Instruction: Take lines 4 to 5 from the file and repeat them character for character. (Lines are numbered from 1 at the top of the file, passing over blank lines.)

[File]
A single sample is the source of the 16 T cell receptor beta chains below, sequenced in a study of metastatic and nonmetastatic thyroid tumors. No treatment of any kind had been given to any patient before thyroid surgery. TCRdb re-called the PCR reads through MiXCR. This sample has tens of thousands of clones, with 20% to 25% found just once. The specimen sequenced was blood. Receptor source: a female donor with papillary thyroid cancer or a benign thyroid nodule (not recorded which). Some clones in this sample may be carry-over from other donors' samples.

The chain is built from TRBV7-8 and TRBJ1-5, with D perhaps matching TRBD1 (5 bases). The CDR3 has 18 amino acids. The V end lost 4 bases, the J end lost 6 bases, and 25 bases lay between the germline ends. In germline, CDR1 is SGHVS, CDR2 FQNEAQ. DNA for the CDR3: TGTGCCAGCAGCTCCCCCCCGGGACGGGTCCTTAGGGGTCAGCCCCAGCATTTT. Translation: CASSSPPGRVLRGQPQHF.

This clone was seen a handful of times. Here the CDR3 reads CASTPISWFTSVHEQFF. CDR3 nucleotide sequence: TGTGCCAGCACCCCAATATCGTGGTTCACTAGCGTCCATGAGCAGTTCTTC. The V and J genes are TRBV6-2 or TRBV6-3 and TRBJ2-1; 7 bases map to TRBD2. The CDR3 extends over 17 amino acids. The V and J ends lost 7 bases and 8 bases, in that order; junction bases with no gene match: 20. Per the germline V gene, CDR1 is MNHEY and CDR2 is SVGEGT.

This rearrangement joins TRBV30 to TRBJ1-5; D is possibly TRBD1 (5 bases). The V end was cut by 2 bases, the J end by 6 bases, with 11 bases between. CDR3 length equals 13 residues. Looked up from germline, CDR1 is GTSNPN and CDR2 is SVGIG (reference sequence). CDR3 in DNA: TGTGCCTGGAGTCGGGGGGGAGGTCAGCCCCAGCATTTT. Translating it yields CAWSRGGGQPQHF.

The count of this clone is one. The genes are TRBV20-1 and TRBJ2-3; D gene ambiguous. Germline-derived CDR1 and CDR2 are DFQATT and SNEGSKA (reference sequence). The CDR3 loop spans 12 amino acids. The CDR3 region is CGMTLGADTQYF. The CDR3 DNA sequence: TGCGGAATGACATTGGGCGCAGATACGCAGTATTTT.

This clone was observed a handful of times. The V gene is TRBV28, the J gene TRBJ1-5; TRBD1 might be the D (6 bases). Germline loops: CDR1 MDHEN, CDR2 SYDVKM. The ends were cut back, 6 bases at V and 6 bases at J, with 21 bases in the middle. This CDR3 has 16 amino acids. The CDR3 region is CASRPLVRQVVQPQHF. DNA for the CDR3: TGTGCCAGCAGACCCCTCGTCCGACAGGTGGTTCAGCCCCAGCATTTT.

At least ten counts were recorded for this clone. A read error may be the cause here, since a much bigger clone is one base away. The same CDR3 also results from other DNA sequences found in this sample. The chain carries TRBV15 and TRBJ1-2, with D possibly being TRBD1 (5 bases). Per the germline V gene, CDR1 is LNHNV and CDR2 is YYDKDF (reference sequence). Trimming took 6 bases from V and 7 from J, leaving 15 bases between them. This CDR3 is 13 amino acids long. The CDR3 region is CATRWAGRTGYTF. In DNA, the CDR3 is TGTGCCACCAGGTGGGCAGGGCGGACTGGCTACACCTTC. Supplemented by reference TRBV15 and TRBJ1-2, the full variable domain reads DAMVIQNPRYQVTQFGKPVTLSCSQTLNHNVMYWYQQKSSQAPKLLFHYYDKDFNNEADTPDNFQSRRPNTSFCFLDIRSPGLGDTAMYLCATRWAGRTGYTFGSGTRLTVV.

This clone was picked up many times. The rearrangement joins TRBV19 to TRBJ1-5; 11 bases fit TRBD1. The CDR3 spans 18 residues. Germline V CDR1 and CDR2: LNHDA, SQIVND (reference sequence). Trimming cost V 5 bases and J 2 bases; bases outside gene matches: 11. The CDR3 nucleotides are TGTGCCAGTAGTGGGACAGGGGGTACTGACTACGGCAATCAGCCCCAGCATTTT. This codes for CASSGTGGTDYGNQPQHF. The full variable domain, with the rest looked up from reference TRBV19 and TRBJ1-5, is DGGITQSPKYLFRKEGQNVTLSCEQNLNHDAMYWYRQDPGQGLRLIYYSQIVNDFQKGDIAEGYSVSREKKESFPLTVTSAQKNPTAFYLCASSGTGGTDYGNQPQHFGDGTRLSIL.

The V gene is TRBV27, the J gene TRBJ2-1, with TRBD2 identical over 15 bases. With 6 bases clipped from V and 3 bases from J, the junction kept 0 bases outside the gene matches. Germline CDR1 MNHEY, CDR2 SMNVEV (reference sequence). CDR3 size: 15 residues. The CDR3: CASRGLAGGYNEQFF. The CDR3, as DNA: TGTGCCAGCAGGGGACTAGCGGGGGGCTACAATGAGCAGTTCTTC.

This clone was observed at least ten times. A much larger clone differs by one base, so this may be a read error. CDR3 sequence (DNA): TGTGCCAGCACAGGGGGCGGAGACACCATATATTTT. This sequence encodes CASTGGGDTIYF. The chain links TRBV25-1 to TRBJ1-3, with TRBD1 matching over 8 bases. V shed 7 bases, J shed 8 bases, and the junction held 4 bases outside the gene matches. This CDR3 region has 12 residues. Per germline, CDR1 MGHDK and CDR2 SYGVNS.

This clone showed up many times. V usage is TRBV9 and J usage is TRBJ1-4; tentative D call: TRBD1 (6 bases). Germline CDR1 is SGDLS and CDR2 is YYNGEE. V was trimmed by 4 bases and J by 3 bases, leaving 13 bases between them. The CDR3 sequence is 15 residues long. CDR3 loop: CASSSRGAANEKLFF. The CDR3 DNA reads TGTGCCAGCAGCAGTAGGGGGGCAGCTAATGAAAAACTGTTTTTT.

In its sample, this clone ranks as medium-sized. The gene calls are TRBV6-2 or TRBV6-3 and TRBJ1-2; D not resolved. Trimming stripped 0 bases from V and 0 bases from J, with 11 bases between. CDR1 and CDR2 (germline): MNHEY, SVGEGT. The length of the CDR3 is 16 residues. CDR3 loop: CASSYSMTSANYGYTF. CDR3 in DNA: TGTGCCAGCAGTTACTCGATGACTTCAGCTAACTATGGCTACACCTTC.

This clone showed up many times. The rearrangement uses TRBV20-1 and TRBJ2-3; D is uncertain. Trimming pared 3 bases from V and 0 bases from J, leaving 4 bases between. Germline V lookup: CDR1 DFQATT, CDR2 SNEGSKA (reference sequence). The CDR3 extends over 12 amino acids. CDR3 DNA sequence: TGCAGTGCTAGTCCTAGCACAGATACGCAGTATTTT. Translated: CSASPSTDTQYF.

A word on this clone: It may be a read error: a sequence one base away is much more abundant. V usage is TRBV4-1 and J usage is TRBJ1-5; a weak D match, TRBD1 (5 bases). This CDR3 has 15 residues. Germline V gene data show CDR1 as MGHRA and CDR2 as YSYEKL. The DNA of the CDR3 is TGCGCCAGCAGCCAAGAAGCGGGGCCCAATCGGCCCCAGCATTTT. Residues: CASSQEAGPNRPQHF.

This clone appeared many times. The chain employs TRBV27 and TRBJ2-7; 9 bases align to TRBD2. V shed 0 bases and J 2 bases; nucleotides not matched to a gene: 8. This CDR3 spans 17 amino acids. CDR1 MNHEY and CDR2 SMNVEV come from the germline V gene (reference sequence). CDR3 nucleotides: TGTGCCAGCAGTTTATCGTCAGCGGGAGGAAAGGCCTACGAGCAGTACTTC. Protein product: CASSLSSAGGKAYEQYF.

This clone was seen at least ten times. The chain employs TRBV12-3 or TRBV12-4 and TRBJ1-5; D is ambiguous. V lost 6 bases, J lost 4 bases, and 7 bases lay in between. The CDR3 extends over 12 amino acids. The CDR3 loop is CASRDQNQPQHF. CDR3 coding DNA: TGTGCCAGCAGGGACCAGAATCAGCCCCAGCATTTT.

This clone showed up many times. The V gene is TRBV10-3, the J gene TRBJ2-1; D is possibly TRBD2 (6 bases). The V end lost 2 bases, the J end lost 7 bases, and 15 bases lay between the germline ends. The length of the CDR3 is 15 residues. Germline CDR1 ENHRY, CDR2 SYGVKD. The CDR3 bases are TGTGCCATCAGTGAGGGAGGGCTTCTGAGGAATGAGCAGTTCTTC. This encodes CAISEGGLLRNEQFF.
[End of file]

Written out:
This rearrangement joins TRBV30 to TRBJ1-5; D is possibly TRBD1 (5 bases). The V end was cut by 2 bases, the J end by 6 bases, with 11 bases between. CDR3 length equals 13 residues. Looked up from germline, CDR1 is GTSNPN and CDR2 is SVGIG (reference sequence). CDR3 in DNA: TGTGCCTGGAGTCGGGGGGGAGGTCAGCCCCAGCATTTT. Translating it yields CAWSRGGGQPQHF.

The count of this clone is one. The genes are TRBV20-1 and TRBJ2-3; D gene ambiguous. Germline-derived CDR1 and CDR2 are DFQATT and SNEGSKA (reference sequence). The CDR3 loop spans 12 amino acids. The CDR3 region is CGMTLGADTQYF. The CDR3 DNA sequence: TGCGGAATGACATTGGGCGCAGATACGCAGTATTTT.